‘Thank a Farmer Week’ puts focus on ag facts

Agriculture impacts everyone, from the suburbs of Chicago to the bootheel of Missouri. For some, agriculture is a way of life, but for others it is their unrecognized provider.

Missouri Farm Bureau realized the disconnect between agriculture providers and consumers. They started Thank a Farmer Week in 1999 in an effort to help the public understand its dependency on agriculture. The “Thank a Farmer” promotion is still going strong more than a decade later. This year, the event ran from Feb. 8 through Feb. 14.

The bureau’s goal for the week-long promotion was to help people see the connection among individuals, the economy and agriculture. Diane Olson, Missouri Farm Bureau Promotion and Education Director, wanted the week to open the eyes of uninformed people.

“I hope it to be an ‘ah-ha’ experience for a lot of people when they connect things in their life to agriculture,” Olson said.

Members were encouraged to share their stories during Thank a Farmer Week through social media to spread important farm facts, reach out to radio stations, set up booths in the grocery store and bring agriculture to the classrooms.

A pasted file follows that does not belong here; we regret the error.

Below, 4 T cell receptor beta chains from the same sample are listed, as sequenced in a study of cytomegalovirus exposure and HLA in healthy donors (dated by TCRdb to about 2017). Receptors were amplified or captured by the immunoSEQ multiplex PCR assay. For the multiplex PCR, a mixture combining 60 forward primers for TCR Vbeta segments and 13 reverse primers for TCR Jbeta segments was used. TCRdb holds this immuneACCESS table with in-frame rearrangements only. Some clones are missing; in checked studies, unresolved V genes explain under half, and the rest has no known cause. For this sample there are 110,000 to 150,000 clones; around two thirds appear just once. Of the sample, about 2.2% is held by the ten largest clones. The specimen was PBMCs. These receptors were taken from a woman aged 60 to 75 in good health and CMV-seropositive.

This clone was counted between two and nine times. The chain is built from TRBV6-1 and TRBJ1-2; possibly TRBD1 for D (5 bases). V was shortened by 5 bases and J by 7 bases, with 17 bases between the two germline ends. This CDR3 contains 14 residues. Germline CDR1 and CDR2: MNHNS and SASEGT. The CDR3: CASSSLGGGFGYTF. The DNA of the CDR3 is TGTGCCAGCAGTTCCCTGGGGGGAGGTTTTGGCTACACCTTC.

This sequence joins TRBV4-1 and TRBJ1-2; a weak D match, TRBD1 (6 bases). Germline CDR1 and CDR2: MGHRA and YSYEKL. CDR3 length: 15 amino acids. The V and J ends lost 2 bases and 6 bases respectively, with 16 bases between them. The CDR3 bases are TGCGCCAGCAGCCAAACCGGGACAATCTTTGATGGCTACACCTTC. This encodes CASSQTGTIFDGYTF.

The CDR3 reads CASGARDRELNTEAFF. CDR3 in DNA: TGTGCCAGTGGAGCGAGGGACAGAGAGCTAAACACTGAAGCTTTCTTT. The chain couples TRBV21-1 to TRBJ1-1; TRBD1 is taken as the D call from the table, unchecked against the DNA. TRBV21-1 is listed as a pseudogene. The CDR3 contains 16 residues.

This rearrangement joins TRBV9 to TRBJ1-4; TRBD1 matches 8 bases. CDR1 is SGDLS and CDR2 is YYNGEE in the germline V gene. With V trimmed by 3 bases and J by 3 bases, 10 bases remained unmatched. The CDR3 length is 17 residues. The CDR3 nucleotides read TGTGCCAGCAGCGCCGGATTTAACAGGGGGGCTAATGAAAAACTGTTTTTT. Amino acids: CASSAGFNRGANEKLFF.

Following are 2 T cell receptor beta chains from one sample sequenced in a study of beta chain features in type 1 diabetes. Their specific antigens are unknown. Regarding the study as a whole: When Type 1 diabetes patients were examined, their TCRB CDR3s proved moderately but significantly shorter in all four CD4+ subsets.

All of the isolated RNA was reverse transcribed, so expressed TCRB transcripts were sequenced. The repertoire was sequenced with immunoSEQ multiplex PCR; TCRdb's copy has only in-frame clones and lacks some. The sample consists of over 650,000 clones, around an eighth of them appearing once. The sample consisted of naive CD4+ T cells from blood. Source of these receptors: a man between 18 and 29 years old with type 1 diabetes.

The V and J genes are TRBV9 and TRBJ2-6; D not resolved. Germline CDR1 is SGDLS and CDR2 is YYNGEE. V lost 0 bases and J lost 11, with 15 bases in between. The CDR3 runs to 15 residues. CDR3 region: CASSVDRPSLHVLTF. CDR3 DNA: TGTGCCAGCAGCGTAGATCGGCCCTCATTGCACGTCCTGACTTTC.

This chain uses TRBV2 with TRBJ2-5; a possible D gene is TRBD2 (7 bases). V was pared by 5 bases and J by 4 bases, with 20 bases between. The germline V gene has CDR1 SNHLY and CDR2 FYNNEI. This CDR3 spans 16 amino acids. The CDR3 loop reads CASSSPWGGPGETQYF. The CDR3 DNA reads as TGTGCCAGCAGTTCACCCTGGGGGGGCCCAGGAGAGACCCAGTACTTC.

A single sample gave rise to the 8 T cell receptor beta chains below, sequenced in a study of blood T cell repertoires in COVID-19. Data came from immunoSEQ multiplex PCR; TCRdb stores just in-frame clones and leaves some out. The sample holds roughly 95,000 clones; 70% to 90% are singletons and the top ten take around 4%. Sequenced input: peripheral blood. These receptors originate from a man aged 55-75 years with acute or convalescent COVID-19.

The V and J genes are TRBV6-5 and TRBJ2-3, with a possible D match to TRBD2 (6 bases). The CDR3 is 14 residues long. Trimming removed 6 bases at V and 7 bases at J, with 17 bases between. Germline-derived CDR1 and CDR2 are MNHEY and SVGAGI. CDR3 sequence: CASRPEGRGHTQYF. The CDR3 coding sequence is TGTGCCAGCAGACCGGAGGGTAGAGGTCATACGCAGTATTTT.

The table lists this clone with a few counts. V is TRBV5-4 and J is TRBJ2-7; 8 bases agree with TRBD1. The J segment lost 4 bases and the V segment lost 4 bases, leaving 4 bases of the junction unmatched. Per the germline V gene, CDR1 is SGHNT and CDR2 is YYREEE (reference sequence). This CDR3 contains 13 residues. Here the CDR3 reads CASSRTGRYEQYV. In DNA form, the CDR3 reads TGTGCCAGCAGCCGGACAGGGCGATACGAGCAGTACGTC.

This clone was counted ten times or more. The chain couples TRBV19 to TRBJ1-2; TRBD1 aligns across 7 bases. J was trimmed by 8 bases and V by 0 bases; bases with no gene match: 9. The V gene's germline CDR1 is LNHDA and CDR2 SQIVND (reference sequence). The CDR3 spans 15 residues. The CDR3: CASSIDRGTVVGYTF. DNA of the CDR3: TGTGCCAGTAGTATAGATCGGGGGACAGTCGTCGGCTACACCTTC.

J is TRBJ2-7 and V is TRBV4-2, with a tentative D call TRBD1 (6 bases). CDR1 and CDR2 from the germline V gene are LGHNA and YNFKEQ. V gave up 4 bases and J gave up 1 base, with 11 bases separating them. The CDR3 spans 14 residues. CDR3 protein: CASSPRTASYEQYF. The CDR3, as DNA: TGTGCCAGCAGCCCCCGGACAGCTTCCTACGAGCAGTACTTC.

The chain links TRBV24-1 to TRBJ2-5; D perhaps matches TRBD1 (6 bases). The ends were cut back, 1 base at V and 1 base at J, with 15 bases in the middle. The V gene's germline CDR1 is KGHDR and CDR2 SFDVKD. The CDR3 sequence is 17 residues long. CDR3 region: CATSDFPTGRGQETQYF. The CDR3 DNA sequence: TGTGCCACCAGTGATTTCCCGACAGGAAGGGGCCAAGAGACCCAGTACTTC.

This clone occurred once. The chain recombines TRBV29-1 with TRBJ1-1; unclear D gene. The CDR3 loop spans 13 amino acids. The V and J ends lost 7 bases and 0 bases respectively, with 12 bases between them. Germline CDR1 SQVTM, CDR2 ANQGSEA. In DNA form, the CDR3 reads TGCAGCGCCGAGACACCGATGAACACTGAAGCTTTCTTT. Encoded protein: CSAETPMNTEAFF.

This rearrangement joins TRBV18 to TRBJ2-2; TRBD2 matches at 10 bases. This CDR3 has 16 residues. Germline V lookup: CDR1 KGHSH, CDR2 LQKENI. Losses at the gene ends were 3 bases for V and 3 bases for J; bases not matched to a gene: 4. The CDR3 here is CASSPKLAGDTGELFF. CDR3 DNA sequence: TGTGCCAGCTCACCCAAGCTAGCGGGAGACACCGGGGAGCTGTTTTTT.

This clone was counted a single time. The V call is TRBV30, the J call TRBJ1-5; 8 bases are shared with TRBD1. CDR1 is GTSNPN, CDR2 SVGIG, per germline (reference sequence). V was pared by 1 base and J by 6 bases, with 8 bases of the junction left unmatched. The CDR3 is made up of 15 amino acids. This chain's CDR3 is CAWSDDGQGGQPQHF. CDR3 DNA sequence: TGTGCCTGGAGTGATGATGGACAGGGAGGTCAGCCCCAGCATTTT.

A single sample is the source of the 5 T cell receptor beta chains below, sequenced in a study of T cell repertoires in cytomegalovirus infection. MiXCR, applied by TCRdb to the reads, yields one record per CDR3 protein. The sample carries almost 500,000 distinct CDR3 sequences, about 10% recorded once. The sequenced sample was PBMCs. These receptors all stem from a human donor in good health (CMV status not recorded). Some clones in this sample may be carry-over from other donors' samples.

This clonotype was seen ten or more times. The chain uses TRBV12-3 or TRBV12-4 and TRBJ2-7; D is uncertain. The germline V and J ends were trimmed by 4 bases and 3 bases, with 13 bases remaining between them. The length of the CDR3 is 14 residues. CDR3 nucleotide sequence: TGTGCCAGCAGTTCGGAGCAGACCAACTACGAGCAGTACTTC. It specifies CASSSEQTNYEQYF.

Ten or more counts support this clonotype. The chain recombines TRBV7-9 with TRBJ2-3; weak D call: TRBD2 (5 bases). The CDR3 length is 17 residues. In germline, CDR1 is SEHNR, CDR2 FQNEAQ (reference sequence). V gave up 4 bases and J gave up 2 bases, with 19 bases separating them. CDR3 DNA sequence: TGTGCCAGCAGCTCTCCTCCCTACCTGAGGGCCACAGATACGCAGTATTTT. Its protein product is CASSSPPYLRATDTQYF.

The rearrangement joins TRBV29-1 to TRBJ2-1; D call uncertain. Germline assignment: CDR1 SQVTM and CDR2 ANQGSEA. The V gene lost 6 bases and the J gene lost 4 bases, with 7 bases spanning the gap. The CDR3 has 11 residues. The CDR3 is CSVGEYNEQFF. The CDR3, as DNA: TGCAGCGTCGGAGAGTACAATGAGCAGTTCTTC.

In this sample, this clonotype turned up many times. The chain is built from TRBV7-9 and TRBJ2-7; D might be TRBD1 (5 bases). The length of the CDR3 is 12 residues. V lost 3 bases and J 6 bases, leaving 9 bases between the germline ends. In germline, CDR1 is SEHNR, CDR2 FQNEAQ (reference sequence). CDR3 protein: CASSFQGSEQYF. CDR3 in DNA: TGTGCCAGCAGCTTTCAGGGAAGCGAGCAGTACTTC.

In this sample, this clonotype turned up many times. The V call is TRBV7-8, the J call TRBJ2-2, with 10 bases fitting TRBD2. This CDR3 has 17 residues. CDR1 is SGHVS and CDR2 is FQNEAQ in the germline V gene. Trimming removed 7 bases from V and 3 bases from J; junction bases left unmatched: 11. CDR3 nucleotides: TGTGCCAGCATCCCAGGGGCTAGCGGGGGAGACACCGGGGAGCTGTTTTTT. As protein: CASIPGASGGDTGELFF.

In addition, members collected food items and pull tabs during the Missouri Farm Bureau Annual Meeting in December. The items collected were delivered to Ronald McDonald Houses in Kansas City, Springfield, Joplin and Columbia. Nick Roberts, the Missouri Farm Bureau East Central Regional Coordinator, and other members delivered to the Columbia location on Wednesday, Feb. 11.

Thank a Farmer Week was a way to gain support for the agriculture community, according to Olson. The connections made were important for all farmers in the long run.

The goal was to help change the opinions of those who don’t understand agriculture production methods by sharing honest information, Olson said. When controversial agriculture political issues arise, a better-informed public will feel more connected to agriculture when making decisions regarding their own livelihood.

“If you are not a farmer, you rely on a farmer,” Olson said.

The United Nations estimates the world population will grow to 9.6 billion people by 2050, according to the Farm Bureau Federation. More people mean more mouths to feed. This will require farmers to provide more food than ever before. With the huge challenge of the growing population, farmers need more support than ever, Olson said.

Robyn Eschenbrenner

About the Author Robyn Eschenbrenner

My passion for agriculture and the University of Missouri began at an early age. I was raised by two MU graduates on a row crop and livestock farm outside of Jamestown, Missouri. We raise primarily field crops, Brangus cattle and pumpkins. While my hometown, Jamestown, may not be marked on most maps, it helped shaped me into who I am today and it is a place where I am proud to call home. Growing up in the small town lifestyle allowed me to be involved in everything from sports to FFA. I fell in love with advocating for agriculture and being able to teach others about the importance of the industry.